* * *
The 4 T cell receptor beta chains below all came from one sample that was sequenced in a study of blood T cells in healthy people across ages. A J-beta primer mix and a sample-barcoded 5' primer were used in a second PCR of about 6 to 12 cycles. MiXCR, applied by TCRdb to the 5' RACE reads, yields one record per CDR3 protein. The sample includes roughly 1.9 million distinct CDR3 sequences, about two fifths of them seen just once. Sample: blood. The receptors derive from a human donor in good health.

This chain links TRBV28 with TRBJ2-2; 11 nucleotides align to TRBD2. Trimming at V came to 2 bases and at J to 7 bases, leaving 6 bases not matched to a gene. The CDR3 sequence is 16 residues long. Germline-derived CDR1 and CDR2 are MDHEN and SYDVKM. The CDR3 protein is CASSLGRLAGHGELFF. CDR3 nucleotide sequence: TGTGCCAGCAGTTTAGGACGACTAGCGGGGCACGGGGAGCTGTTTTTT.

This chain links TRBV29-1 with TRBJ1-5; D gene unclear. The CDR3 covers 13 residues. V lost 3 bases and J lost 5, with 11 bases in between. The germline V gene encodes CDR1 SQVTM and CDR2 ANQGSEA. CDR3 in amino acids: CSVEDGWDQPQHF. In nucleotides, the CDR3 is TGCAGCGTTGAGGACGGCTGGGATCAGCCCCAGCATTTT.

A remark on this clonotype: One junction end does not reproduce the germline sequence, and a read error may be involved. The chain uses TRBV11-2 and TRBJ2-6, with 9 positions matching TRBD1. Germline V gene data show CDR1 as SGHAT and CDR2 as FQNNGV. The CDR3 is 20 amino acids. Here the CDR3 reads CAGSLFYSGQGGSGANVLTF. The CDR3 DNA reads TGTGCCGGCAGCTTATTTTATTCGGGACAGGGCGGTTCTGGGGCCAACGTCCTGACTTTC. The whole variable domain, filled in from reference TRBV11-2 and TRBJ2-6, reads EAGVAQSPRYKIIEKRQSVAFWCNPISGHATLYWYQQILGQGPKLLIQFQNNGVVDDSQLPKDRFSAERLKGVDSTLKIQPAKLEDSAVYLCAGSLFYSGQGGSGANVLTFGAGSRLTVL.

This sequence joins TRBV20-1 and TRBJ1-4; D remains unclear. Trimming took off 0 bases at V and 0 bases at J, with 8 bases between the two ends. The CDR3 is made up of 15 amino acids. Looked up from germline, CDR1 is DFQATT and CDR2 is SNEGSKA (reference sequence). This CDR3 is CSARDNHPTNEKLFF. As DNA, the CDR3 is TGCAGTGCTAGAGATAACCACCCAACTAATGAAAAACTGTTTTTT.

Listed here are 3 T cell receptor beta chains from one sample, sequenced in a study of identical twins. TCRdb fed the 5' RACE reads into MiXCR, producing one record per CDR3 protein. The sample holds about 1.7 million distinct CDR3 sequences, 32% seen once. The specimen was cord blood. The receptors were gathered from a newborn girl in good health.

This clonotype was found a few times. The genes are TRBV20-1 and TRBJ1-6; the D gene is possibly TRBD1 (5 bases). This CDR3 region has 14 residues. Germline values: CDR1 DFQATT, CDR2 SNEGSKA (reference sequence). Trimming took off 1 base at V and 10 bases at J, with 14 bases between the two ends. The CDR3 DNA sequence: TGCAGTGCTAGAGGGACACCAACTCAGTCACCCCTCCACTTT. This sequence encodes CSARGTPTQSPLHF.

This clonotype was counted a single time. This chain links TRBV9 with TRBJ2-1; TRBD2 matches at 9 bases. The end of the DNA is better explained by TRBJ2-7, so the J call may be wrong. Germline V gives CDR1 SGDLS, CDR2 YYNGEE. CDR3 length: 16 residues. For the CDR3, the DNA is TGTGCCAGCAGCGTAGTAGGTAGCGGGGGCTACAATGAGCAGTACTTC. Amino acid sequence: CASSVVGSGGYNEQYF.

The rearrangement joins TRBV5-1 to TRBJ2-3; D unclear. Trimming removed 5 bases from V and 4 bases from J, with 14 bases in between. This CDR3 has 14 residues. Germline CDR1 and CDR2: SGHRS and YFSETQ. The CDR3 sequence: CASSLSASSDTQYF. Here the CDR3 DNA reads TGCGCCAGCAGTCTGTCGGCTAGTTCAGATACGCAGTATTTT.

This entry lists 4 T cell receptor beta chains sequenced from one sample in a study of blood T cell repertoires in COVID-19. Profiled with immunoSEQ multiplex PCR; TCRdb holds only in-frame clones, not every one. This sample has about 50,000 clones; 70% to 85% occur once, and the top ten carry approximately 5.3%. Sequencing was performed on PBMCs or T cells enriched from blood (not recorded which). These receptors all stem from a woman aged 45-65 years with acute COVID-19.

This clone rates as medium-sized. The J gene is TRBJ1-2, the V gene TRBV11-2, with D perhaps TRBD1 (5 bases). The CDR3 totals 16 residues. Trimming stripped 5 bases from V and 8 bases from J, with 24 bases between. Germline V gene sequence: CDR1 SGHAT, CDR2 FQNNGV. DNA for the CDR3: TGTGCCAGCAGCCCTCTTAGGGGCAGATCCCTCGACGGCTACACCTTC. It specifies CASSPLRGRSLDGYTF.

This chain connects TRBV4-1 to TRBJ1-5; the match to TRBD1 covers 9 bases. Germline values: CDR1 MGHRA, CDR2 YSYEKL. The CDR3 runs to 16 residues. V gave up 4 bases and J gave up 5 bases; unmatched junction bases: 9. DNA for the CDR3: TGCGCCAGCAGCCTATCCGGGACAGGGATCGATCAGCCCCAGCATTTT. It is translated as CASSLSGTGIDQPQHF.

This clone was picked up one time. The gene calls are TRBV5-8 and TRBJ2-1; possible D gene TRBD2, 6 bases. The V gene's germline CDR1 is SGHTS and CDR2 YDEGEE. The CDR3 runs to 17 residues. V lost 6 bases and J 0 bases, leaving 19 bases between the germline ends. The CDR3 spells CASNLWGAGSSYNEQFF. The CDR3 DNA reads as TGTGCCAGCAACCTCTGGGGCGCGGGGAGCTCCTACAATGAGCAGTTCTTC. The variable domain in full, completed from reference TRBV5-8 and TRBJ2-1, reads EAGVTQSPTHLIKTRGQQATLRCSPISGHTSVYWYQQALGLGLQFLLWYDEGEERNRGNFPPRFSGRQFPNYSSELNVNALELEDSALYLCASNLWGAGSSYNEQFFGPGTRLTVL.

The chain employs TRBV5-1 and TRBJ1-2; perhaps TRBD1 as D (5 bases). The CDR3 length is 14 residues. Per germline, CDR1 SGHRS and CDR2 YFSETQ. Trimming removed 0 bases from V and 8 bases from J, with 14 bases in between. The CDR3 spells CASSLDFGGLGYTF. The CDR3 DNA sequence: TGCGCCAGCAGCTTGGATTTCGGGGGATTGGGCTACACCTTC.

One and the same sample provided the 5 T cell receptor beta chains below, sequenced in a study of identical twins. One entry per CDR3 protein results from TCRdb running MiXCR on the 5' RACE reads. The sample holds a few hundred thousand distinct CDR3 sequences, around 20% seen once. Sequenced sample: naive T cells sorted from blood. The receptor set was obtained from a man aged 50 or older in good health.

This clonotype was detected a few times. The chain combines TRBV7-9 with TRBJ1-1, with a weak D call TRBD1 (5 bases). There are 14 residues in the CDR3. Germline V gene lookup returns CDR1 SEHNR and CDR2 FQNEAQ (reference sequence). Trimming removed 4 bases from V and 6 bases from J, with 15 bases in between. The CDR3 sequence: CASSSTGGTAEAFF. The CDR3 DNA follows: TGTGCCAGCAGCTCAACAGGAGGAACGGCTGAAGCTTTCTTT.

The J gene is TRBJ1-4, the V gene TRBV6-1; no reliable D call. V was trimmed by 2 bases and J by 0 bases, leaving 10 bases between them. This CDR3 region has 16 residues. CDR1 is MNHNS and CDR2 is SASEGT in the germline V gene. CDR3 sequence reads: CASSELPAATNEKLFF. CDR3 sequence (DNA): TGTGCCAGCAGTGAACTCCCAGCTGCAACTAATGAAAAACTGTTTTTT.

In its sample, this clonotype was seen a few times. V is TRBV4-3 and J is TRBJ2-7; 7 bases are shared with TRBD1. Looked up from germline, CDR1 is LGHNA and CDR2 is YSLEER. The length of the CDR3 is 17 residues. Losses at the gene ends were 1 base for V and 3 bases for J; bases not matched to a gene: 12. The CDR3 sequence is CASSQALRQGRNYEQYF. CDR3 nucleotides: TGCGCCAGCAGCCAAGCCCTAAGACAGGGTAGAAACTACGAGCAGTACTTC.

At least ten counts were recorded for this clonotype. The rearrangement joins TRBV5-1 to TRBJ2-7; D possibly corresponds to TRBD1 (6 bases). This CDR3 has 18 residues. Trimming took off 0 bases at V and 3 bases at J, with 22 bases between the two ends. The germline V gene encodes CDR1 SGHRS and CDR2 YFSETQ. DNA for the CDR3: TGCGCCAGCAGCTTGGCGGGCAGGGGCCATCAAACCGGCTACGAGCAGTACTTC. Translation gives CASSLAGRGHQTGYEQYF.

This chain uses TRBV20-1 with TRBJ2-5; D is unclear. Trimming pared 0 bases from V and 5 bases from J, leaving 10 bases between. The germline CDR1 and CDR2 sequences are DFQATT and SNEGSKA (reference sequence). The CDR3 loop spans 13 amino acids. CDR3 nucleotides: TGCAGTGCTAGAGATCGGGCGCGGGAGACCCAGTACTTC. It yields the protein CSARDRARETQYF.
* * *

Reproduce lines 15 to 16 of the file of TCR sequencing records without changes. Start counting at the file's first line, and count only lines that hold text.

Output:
One and the same sample provided the 5 T cell receptor beta chains below, sequenced in a study of identical twins. One entry per CDR3 protein results from TCRdb running MiXCR on the 5' RACE reads. The sample holds a few hundred thousand distinct CDR3 sequences, around 20% seen once. Sequenced sample: naive T cells sorted from blood. The receptor set was obtained from a man aged 50 or older in good health.

This clonotype was detected a few times. The chain combines TRBV7-9 with TRBJ1-1, with a weak D call TRBD1 (5 bases). There are 14 residues in the CDR3. Germline V gene lookup returns CDR1 SEHNR and CDR2 FQNEAQ (reference sequence). Trimming removed 4 bases from V and 6 bases from J, with 15 bases in between. The CDR3 sequence: CASSSTGGTAEAFF. The CDR3 DNA follows: TGTGCCAGCAGCTCAACAGGAGGAACGGCTGAAGCTTTCTTT.